MedPartners names new COO. MedPartners, Birmingham, Ala., last week appointed Bradley Karro as president and chief operating officer of its California operations. Karro previously served as president, chief executive officer and director of MaterniCare, Laguna Hills, Calif. He replaces acting COO David Mintz, who will return to his previous position of group vice president for California. Mintz replaced Kent Marquardt, who resigned early this year.
New York PPM to post loss. Advanced Health Corp., Tarrytown, N.Y., said last week it expects an operating loss of $3 million to $4 million on revenues of $17.5 million for the second quarter ended June 30. The physician practice management company cited scant sales of its information technology software, the termination of a management contract with the 20-physician Katonah (N.Y.) Medical Group, its failure to collect gain-sharing revenues from its physician practices and losses from a newly acquired physician practice management company, Malvern, Pa.-based Integrated Medical Management.
Md. doc group inks pact with Johns Hopkins. Flagship Health, a 160-physician group in central Maryland, last week signed a letter of intent with Johns Hopkins Medicine, Baltimore, to develop primary-care services in areas that the academic medical organization does not serve. In return, the multispecialty group practice, which has 200,000 patients at more than 35 clinical sites, will gain access to Hopkins medical and technical resources. Both partners will be free to pursue other business opportunities with hospitals, physicians and insurers.
Quorum buys Ind. hospital. An affiliate of Quorum Health Group, Brentwood, Tenn., last week completed the acquisition of 194-bed St. Joseph Medical Center in Fort Wayne, Ind. The seller was Hobart, Ind.-based Ancilla Systems, which is sponsored by the Donaldson, Ind.-based Poor Handmaids of Jesus Christ. The transaction converts the hospital to a for-profit facility. Neither party would disclose the purchase price.
Olsten will post $34 million loss. Olsten Corp., Melville, N.Y., last week said it expects to lose $34 million in its second quarter ended June 28, primarily due to the restructuring of its home health business. The company expects to take about $40 million in charges and adjustments, or 50 cents per share, for consolidation and closing of offices, investments in new technology, and changes in certain managed-care contracts. In the first quarter, Olsten earned $12.8 million on total revenues of $1.05 billion. Olsten and two of its subsidiaries, Olsten Health Services and Olsten Health Management, were notified in April by the U.S. Justice Department that they are targets of a federal grand jury investigation into possible violations of criminal laws (April 28, p. 4).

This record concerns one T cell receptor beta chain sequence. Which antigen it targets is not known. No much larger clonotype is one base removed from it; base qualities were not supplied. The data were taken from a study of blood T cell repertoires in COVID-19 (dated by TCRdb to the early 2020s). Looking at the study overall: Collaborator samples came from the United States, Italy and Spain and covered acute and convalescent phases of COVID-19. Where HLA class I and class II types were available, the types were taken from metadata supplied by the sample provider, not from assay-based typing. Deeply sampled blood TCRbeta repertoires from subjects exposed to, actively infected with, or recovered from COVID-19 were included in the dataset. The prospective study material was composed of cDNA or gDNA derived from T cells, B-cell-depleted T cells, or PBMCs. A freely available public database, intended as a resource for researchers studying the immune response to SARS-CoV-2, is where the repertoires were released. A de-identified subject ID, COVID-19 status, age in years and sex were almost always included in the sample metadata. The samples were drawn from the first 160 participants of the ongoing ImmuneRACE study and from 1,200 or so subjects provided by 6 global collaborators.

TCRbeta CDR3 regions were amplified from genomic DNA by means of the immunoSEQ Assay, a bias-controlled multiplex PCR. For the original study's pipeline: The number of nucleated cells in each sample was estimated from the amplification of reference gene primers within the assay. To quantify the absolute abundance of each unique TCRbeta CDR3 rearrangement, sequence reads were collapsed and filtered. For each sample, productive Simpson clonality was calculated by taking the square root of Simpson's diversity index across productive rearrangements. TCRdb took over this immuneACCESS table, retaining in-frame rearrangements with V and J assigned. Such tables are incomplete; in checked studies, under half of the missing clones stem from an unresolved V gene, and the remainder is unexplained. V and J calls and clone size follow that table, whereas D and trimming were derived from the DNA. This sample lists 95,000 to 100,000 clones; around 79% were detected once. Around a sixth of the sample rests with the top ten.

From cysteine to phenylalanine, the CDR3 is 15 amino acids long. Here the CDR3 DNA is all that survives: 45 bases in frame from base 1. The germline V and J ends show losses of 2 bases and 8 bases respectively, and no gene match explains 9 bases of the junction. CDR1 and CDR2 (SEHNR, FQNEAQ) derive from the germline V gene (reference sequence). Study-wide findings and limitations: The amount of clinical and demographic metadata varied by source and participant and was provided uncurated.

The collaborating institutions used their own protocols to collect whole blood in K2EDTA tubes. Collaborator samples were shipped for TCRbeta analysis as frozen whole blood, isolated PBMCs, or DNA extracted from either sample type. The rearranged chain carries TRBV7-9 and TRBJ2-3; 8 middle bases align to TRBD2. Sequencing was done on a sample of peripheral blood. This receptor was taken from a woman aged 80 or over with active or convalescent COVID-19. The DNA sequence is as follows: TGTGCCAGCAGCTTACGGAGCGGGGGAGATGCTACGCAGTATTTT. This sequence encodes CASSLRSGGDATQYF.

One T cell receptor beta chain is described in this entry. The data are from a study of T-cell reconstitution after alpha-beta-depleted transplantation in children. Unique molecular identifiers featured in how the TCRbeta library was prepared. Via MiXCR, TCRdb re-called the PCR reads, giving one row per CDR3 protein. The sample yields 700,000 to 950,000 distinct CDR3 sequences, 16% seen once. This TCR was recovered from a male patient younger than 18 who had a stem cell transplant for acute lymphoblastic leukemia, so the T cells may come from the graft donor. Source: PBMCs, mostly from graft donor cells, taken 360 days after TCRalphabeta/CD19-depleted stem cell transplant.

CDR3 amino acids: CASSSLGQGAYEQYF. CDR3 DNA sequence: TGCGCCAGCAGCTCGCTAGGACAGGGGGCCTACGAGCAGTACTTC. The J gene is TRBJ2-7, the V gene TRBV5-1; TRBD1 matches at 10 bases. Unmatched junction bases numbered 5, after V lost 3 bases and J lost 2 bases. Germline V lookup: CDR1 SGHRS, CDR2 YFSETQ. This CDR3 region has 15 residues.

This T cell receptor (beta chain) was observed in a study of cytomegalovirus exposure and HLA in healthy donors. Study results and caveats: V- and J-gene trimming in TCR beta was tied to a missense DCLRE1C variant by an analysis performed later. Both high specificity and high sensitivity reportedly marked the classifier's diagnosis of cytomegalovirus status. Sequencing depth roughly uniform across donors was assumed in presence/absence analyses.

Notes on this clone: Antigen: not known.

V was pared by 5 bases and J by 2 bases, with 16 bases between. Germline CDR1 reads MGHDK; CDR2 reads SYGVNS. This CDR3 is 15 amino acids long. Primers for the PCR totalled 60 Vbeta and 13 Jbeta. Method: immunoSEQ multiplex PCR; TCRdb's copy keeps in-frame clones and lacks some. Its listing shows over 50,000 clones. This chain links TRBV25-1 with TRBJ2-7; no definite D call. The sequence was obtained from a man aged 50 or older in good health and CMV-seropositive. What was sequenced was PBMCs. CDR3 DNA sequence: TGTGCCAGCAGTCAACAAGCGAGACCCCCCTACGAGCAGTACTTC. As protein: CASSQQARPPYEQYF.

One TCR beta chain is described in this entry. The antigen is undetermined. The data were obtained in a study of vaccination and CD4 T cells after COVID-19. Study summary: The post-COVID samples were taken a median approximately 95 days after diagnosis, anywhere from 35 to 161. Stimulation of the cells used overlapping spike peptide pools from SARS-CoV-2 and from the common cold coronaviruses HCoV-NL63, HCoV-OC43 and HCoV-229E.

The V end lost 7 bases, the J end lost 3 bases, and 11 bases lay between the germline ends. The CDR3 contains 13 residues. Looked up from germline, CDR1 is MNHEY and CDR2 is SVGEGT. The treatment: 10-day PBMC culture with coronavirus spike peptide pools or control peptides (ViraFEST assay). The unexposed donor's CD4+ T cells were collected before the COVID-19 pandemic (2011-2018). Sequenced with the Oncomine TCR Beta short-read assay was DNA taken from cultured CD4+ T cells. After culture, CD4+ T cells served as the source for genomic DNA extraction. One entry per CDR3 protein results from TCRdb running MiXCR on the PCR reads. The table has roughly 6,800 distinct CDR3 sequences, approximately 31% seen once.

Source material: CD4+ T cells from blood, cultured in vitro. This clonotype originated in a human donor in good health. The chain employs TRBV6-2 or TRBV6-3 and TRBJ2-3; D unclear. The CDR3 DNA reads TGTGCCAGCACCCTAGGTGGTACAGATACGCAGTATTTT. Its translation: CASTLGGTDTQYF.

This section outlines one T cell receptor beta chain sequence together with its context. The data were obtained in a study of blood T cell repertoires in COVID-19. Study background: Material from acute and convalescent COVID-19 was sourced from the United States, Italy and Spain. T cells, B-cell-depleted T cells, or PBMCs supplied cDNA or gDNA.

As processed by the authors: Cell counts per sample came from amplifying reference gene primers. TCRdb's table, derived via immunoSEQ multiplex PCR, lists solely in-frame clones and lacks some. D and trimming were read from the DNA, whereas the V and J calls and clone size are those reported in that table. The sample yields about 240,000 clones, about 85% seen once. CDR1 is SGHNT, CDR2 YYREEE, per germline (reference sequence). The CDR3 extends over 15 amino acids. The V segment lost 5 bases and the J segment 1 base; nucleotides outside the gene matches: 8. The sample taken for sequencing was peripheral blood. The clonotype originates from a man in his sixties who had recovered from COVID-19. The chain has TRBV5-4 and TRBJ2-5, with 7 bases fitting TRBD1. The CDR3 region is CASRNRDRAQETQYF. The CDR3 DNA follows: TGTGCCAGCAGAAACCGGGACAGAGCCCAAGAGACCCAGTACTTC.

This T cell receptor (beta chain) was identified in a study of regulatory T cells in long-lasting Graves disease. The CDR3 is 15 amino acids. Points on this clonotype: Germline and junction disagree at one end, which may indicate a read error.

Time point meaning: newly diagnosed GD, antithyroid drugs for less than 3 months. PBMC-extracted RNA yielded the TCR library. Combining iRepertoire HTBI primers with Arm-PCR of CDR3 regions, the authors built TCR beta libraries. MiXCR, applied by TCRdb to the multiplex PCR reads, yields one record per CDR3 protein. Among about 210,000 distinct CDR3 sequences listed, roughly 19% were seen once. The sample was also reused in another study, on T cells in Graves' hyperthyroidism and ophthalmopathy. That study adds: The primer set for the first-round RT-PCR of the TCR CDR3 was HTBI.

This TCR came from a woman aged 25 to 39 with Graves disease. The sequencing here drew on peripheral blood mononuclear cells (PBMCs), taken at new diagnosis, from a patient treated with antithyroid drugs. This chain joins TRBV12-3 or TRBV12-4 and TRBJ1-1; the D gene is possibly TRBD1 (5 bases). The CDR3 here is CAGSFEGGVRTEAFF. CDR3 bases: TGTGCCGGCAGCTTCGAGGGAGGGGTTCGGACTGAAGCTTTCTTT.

Daou Systems buys information technology firm. Daou Systems, a San Diego-based healthcare information systems design and services company, late last month announced the acquisition of Resources in Healthcare Innovations, an Indianapolis-based information technology company that implements most of the major healthcare software systems. The deal is valued at $54 million. Privately held RHI will become a wholly owned subsidiary of publicly traded Daou and will continue to operate from Indianapolis. The deal comes on the heels of Daou's $22.5 million acquisition of another Indianapolis-based firm, Technology Management.
ServiceMaster buys consulting firm. Outsourcing giant ServiceMaster acquired Kowalski-Dickow Associates, a speciality consulting firm, from AmeriNet, a group purchasing organization in St. Louis, late last month. Kowalski-Dickow is based in Milwaukee and employs about a dozen consultants with expertise in materials management, logistics and supply-expense management. Terms weren't disclosed. A spokesman for Downers Grove, Ill.-based ServiceMaster said Kowalski-Dickow will become a subsidiary of ServiceMaster's Management Services division.